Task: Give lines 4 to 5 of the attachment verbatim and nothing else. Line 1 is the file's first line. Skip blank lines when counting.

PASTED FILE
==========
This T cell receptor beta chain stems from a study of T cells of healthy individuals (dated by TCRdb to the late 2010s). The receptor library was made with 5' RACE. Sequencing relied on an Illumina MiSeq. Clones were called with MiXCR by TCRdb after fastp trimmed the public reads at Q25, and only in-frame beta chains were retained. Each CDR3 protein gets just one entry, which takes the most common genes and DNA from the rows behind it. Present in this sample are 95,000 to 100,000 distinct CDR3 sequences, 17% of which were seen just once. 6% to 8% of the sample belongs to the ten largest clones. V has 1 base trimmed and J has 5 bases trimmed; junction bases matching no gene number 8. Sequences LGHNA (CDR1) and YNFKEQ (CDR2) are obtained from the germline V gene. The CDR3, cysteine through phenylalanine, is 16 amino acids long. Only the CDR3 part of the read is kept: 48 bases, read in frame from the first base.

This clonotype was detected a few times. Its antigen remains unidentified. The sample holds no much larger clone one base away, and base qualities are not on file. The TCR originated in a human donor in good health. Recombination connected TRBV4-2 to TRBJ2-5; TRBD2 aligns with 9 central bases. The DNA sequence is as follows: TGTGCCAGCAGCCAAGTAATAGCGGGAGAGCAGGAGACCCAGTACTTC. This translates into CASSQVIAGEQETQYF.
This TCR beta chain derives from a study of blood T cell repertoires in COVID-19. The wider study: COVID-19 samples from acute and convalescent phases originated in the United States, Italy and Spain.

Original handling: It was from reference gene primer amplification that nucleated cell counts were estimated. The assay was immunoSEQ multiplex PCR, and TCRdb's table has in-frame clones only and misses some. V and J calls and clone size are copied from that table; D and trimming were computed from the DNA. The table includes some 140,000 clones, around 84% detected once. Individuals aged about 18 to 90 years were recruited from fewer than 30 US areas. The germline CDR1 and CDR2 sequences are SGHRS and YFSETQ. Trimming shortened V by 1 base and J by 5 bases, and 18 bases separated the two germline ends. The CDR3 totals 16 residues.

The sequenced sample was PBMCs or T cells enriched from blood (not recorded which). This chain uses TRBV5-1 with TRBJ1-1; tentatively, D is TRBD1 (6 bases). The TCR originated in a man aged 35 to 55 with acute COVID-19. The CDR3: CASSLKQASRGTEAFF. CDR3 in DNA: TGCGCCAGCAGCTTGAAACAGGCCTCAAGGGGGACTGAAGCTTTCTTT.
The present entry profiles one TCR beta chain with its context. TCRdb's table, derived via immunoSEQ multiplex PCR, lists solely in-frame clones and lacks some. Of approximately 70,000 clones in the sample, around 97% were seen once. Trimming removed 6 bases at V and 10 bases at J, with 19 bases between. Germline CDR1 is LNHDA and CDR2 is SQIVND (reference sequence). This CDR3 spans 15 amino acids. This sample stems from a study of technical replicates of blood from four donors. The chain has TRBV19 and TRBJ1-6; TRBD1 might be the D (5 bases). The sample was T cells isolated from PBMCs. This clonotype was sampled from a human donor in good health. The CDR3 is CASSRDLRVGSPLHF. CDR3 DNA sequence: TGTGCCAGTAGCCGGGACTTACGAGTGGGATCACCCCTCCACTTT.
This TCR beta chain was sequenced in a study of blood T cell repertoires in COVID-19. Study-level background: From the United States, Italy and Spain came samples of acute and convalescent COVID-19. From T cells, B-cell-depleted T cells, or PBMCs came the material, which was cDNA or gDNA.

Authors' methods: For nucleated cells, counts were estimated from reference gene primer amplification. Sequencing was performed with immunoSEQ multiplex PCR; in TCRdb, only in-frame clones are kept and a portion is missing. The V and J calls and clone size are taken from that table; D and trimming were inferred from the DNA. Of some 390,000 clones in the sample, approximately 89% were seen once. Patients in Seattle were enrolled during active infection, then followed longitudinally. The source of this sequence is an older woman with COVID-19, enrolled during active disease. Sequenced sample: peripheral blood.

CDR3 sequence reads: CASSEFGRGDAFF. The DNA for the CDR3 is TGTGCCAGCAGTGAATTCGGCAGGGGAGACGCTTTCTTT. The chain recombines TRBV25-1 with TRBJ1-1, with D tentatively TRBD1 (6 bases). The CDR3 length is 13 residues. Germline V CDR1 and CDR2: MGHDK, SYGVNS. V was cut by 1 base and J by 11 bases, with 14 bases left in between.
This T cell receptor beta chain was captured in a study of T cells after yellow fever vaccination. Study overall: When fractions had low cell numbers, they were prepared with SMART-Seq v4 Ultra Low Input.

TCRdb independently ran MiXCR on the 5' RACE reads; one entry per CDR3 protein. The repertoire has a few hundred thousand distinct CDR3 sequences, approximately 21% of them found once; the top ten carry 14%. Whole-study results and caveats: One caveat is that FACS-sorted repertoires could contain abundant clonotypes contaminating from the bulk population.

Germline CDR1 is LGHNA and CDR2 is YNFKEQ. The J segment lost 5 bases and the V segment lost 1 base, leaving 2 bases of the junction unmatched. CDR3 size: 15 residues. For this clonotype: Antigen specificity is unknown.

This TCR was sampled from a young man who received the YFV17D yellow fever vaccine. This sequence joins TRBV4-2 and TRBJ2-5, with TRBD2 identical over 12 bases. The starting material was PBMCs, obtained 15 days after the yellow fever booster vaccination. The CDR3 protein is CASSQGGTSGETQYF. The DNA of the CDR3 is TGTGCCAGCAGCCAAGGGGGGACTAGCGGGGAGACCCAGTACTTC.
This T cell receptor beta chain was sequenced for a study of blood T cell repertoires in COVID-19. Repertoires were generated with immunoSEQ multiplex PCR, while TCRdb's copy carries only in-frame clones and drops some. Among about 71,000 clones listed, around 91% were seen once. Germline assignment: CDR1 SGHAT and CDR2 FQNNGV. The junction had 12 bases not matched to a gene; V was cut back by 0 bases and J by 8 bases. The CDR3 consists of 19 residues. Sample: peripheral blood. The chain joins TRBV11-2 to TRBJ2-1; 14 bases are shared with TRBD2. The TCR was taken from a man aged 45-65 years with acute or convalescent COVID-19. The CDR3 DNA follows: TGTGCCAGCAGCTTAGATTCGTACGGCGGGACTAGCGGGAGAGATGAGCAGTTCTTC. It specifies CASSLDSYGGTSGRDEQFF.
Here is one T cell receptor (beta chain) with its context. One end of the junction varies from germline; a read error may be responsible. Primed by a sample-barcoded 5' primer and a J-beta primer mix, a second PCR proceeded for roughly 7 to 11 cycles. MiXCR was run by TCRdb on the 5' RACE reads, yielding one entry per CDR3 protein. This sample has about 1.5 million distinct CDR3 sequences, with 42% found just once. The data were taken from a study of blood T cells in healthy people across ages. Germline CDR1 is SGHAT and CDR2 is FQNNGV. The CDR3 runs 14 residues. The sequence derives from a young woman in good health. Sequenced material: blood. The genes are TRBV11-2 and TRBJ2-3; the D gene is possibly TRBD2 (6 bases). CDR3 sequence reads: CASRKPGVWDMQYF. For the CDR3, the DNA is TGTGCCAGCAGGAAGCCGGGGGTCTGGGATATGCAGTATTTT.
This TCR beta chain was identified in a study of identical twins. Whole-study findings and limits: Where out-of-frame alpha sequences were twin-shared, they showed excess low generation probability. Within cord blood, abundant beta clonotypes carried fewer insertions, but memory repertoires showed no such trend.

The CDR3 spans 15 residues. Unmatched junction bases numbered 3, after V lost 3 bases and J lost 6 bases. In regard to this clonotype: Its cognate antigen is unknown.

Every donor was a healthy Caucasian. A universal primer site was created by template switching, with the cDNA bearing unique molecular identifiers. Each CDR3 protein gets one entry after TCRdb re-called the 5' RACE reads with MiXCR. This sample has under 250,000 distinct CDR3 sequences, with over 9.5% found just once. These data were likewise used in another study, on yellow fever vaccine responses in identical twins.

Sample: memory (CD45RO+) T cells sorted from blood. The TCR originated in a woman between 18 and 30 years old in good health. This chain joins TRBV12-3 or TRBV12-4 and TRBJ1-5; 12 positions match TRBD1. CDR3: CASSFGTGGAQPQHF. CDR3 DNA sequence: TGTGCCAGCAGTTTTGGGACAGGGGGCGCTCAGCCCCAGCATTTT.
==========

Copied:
Original handling: It was from reference gene primer amplification that nucleated cell counts were estimated. The assay was immunoSEQ multiplex PCR, and TCRdb's table has in-frame clones only and misses some. V and J calls and clone size are copied from that table; D and trimming were computed from the DNA. The table includes some 140,000 clones, around 84% detected once. Individuals aged about 18 to 90 years were recruited from fewer than 30 US areas. The germline CDR1 and CDR2 sequences are SGHRS and YFSETQ. Trimming shortened V by 1 base and J by 5 bases, and 18 bases separated the two germline ends. The CDR3 totals 16 residues.

The sequenced sample was PBMCs or T cells enriched from blood (not recorded which). This chain uses TRBV5-1 with TRBJ1-1; tentatively, D is TRBD1 (6 bases). The TCR originated in a man aged 35 to 55 with acute COVID-19. The CDR3: CASSLKQASRGTEAFF. CDR3 in DNA: TGCGCCAGCAGCTTGAAACAGGCCTCAAGGGGGACTGAAGCTTTCTTT.